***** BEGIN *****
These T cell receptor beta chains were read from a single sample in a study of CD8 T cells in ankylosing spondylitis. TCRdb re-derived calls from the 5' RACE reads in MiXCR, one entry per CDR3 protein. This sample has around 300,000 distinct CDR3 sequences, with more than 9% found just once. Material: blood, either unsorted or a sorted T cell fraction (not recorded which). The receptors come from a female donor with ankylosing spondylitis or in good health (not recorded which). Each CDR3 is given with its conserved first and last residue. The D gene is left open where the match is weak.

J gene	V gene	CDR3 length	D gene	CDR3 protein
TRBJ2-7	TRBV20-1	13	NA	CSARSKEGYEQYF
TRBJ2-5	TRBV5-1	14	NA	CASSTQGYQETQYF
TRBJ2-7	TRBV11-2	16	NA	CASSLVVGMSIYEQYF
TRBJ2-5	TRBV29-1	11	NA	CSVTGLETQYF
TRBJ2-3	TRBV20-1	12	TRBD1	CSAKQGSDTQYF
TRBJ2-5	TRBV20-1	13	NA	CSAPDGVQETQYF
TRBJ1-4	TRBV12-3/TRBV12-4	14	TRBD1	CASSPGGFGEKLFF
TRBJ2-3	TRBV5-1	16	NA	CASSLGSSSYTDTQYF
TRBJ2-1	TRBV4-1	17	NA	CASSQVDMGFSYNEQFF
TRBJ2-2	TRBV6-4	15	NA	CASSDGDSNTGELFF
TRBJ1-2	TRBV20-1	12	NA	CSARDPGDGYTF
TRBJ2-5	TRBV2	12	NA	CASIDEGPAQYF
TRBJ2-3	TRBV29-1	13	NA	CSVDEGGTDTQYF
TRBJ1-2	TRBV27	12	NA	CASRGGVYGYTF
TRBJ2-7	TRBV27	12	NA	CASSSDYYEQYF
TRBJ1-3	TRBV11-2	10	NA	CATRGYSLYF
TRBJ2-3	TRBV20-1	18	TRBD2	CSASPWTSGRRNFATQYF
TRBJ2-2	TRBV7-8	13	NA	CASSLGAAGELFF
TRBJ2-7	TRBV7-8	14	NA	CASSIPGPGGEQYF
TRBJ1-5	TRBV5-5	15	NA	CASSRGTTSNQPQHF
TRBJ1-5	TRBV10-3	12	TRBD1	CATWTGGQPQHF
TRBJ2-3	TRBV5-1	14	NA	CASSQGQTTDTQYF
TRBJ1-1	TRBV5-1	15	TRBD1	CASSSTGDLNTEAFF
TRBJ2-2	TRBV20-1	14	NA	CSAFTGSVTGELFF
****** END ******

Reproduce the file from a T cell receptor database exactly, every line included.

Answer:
These T cell receptor beta chains were read from a single sample in a study of CD8 T cells in ankylosing spondylitis. TCRdb re-derived calls from the 5' RACE reads in MiXCR, one entry per CDR3 protein. This sample has around 300,000 distinct CDR3 sequences, with more than 9% found just once. Material: blood, either unsorted or a sorted T cell fraction (not recorded which). The receptors come from a female donor with ankylosing spondylitis or in good health (not recorded which). Each CDR3 is given with its conserved first and last residue. The D gene is left open where the match is weak.

J gene	V gene	CDR3 length	D gene	CDR3 protein
TRBJ2-7	TRBV20-1	13	NA	CSARSKEGYEQYF
TRBJ2-5	TRBV5-1	14	NA	CASSTQGYQETQYF
TRBJ2-7	TRBV11-2	16	NA	CASSLVVGMSIYEQYF
TRBJ2-5	TRBV29-1	11	NA	CSVTGLETQYF
TRBJ2-3	TRBV20-1	12	TRBD1	CSAKQGSDTQYF
TRBJ2-5	TRBV20-1	13	NA	CSAPDGVQETQYF
TRBJ1-4	TRBV12-3/TRBV12-4	14	TRBD1	CASSPGGFGEKLFF
TRBJ2-3	TRBV5-1	16	NA	CASSLGSSSYTDTQYF
TRBJ2-1	TRBV4-1	17	NA	CASSQVDMGFSYNEQFF
TRBJ2-2	TRBV6-4	15	NA	CASSDGDSNTGELFF
TRBJ1-2	TRBV20-1	12	NA	CSARDPGDGYTF
TRBJ2-5	TRBV2	12	NA	CASIDEGPAQYF
TRBJ2-3	TRBV29-1	13	NA	CSVDEGGTDTQYF
TRBJ1-2	TRBV27	12	NA	CASRGGVYGYTF
TRBJ2-7	TRBV27	12	NA	CASSSDYYEQYF
TRBJ1-3	TRBV11-2	10	NA	CATRGYSLYF
TRBJ2-3	TRBV20-1	18	TRBD2	CSASPWTSGRRNFATQYF
TRBJ2-2	TRBV7-8	13	NA	CASSLGAAGELFF
TRBJ2-7	TRBV7-8	14	NA	CASSIPGPGGEQYF
TRBJ1-5	TRBV5-5	15	NA	CASSRGTTSNQPQHF
TRBJ1-5	TRBV10-3	12	TRBD1	CATWTGGQPQHF
TRBJ2-3	TRBV5-1	14	NA	CASSQGQTTDTQYF
TRBJ1-1	TRBV5-1	15	TRBD1	CASSSTGDLNTEAFF
TRBJ2-2	TRBV20-1	14	NA	CSAFTGSVTGELFF